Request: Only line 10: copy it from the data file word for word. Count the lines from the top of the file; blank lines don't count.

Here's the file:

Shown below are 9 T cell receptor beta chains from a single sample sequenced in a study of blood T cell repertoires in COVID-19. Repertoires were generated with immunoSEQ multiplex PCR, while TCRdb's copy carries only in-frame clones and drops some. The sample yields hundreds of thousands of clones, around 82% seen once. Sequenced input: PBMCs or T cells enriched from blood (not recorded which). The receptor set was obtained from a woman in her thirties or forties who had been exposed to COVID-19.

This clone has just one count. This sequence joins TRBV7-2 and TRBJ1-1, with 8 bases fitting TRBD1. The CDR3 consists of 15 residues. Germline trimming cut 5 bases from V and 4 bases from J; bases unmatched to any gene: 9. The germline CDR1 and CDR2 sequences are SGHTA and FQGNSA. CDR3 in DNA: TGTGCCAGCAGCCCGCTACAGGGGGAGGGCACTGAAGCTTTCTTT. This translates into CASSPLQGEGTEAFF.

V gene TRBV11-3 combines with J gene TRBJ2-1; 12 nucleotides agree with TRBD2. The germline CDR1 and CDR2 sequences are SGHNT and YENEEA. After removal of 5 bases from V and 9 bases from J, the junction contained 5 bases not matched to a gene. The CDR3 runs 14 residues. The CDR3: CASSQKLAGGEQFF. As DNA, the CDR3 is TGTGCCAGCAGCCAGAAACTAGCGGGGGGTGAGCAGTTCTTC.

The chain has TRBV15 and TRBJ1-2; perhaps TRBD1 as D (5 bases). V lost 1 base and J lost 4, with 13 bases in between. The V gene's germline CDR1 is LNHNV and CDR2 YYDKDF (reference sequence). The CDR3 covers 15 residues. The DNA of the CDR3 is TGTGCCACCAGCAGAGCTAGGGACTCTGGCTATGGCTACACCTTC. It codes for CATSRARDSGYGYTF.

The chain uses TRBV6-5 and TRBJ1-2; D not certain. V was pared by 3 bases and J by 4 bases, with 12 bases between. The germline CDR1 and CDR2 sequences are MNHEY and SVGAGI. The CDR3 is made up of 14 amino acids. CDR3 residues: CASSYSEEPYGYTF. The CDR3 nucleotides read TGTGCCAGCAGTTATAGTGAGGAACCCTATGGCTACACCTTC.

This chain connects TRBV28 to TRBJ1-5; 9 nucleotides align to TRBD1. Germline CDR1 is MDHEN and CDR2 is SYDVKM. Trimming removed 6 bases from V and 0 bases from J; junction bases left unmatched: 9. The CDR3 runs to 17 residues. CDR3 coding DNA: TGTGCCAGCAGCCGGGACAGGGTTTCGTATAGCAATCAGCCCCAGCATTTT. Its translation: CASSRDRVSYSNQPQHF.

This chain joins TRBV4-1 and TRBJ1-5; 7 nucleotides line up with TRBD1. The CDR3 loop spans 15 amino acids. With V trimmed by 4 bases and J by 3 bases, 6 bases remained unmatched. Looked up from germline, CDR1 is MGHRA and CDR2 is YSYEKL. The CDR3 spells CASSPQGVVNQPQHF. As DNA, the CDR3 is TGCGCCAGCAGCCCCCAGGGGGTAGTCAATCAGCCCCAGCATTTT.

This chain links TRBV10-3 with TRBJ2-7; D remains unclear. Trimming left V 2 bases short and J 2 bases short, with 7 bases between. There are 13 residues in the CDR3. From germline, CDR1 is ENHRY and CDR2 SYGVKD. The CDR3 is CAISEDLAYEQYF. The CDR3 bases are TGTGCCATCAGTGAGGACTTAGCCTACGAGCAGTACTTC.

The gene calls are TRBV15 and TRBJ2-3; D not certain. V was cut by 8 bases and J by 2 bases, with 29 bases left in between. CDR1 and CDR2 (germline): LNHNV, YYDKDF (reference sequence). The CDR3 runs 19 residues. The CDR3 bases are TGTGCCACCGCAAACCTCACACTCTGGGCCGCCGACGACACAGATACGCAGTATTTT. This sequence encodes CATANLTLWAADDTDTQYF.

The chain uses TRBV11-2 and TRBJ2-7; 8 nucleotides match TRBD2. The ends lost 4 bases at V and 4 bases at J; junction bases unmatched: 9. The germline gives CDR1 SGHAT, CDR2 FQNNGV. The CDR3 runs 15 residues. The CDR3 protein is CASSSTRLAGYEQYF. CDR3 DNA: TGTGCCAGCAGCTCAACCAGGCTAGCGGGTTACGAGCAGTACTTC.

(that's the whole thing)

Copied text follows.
The chain uses TRBV11-2 and TRBJ2-7; 8 nucleotides match TRBD2. The ends lost 4 bases at V and 4 bases at J; junction bases unmatched: 9. The germline gives CDR1 SGHAT, CDR2 FQNNGV. The CDR3 runs 15 residues. The CDR3 protein is CASSSTRLAGYEQYF. CDR3 DNA: TGTGCCAGCAGCTCAACCAGGCTAGCGGGTTACGAGCAGTACTTC.